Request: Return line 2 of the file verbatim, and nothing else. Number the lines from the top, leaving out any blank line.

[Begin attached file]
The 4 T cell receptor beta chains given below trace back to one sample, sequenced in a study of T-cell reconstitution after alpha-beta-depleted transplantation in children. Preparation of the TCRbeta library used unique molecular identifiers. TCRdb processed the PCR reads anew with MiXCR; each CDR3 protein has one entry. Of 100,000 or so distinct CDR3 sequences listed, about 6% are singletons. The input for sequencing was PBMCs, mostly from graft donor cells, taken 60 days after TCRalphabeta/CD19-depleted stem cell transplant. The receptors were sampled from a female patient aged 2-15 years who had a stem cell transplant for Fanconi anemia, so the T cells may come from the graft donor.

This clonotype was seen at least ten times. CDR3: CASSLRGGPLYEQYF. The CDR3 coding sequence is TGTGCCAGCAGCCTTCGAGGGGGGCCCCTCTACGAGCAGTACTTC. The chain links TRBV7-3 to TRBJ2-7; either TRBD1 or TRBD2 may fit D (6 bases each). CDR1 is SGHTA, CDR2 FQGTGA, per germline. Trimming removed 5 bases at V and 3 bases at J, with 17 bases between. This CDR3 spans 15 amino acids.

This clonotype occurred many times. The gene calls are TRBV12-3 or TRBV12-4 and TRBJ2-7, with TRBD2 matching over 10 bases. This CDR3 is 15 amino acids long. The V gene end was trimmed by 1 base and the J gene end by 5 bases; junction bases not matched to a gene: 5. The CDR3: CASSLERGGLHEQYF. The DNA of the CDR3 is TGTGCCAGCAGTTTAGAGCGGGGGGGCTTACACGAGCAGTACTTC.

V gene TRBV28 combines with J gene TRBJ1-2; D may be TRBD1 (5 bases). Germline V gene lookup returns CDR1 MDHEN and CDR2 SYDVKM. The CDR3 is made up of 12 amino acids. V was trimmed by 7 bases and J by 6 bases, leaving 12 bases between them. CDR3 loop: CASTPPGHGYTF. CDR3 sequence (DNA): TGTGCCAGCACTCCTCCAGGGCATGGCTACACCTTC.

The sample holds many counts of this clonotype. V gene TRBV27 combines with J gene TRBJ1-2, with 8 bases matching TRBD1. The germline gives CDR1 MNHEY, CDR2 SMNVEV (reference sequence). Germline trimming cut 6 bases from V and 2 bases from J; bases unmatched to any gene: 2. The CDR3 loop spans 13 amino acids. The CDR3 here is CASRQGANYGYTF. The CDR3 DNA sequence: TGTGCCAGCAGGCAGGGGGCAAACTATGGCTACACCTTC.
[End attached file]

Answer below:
This clonotype was seen at least ten times. CDR3: CASSLRGGPLYEQYF. The CDR3 coding sequence is TGTGCCAGCAGCCTTCGAGGGGGGCCCCTCTACGAGCAGTACTTC. The chain links TRBV7-3 to TRBJ2-7; either TRBD1 or TRBD2 may fit D (6 bases each). CDR1 is SGHTA, CDR2 FQGTGA, per germline. Trimming removed 5 bases at V and 3 bases at J, with 17 bases between. This CDR3 spans 15 amino acids.